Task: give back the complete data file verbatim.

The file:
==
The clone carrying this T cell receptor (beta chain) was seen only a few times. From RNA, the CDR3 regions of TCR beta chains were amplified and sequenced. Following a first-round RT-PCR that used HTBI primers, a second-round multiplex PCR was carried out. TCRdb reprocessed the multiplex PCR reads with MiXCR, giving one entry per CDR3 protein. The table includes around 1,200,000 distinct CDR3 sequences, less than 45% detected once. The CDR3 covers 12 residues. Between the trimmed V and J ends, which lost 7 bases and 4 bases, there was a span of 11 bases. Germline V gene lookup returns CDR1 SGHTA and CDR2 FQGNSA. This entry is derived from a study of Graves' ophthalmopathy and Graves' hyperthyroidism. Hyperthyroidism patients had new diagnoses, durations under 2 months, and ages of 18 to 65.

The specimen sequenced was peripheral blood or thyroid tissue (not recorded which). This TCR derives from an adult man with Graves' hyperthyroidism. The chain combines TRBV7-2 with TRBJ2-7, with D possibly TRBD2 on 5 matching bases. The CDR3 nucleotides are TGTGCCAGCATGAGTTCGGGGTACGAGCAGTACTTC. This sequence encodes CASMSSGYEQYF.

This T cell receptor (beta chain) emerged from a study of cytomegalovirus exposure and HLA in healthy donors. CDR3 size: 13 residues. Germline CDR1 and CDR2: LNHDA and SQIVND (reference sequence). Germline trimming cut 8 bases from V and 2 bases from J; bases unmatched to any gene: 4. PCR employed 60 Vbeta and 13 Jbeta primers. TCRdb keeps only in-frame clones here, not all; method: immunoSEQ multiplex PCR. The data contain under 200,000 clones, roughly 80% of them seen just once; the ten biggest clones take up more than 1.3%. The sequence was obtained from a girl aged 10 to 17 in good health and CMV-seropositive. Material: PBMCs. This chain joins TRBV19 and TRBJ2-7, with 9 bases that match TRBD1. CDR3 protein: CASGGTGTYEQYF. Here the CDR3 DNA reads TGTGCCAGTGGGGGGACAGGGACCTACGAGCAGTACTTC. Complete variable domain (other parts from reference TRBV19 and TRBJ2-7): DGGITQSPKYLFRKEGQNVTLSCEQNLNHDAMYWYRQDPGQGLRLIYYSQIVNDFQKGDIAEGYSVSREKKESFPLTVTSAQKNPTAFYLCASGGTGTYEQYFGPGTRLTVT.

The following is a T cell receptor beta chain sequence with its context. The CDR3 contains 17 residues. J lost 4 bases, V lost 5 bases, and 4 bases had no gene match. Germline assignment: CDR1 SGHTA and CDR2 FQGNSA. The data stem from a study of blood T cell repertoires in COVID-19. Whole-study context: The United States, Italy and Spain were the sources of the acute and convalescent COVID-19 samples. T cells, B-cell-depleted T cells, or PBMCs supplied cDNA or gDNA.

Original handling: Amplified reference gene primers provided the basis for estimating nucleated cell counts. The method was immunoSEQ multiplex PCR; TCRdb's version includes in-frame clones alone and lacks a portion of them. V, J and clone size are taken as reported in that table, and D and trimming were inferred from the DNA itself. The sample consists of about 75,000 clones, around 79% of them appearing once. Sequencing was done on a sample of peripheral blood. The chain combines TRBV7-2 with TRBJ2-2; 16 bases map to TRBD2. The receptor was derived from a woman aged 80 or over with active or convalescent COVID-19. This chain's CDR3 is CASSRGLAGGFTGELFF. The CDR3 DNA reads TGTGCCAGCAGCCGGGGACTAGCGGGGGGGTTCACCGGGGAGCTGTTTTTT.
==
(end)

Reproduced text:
The clone carrying this T cell receptor (beta chain) was seen only a few times. From RNA, the CDR3 regions of TCR beta chains were amplified and sequenced. Following a first-round RT-PCR that used HTBI primers, a second-round multiplex PCR was carried out. TCRdb reprocessed the multiplex PCR reads with MiXCR, giving one entry per CDR3 protein. The table includes around 1,200,000 distinct CDR3 sequences, less than 45% detected once. The CDR3 covers 12 residues. Between the trimmed V and J ends, which lost 7 bases and 4 bases, there was a span of 11 bases. Germline V gene lookup returns CDR1 SGHTA and CDR2 FQGNSA. This entry is derived from a study of Graves' ophthalmopathy and Graves' hyperthyroidism. Hyperthyroidism patients had new diagnoses, durations under 2 months, and ages of 18 to 65.

The specimen sequenced was peripheral blood or thyroid tissue (not recorded which). This TCR derives from an adult man with Graves' hyperthyroidism. The chain combines TRBV7-2 with TRBJ2-7, with D possibly TRBD2 on 5 matching bases. The CDR3 nucleotides are TGTGCCAGCATGAGTTCGGGGTACGAGCAGTACTTC. This sequence encodes CASMSSGYEQYF.

This T cell receptor (beta chain) emerged from a study of cytomegalovirus exposure and HLA in healthy donors. CDR3 size: 13 residues. Germline CDR1 and CDR2: LNHDA and SQIVND (reference sequence). Germline trimming cut 8 bases from V and 2 bases from J; bases unmatched to any gene: 4. PCR employed 60 Vbeta and 13 Jbeta primers. TCRdb keeps only in-frame clones here, not all; method: immunoSEQ multiplex PCR. The data contain under 200,000 clones, roughly 80% of them seen just once; the ten biggest clones take up more than 1.3%. The sequence was obtained from a girl aged 10 to 17 in good health and CMV-seropositive. Material: PBMCs. This chain joins TRBV19 and TRBJ2-7, with 9 bases that match TRBD1. CDR3 protein: CASGGTGTYEQYF. Here the CDR3 DNA reads TGTGCCAGTGGGGGGACAGGGACCTACGAGCAGTACTTC. Complete variable domain (other parts from reference TRBV19 and TRBJ2-7): DGGITQSPKYLFRKEGQNVTLSCEQNLNHDAMYWYRQDPGQGLRLIYYSQIVNDFQKGDIAEGYSVSREKKESFPLTVTSAQKNPTAFYLCASGGTGTYEQYFGPGTRLTVT.

The following is a T cell receptor beta chain sequence with its context. The CDR3 contains 17 residues. J lost 4 bases, V lost 5 bases, and 4 bases had no gene match. Germline assignment: CDR1 SGHTA and CDR2 FQGNSA. The data stem from a study of blood T cell repertoires in COVID-19. Whole-study context: The United States, Italy and Spain were the sources of the acute and convalescent COVID-19 samples. T cells, B-cell-depleted T cells, or PBMCs supplied cDNA or gDNA.

Original handling: Amplified reference gene primers provided the basis for estimating nucleated cell counts. The method was immunoSEQ multiplex PCR; TCRdb's version includes in-frame clones alone and lacks a portion of them. V, J and clone size are taken as reported in that table, and D and trimming were inferred from the DNA itself. The sample consists of about 75,000 clones, around 79% of them appearing once. Sequencing was done on a sample of peripheral blood. The chain combines TRBV7-2 with TRBJ2-2; 16 bases map to TRBD2. The receptor was derived from a woman aged 80 or over with active or convalescent COVID-19. This chain's CDR3 is CASSRGLAGGFTGELFF. The CDR3 DNA reads TGTGCCAGCAGCCGGGGACTAGCGGGGGGGTTCACCGGGGAGCTGTTTTTT.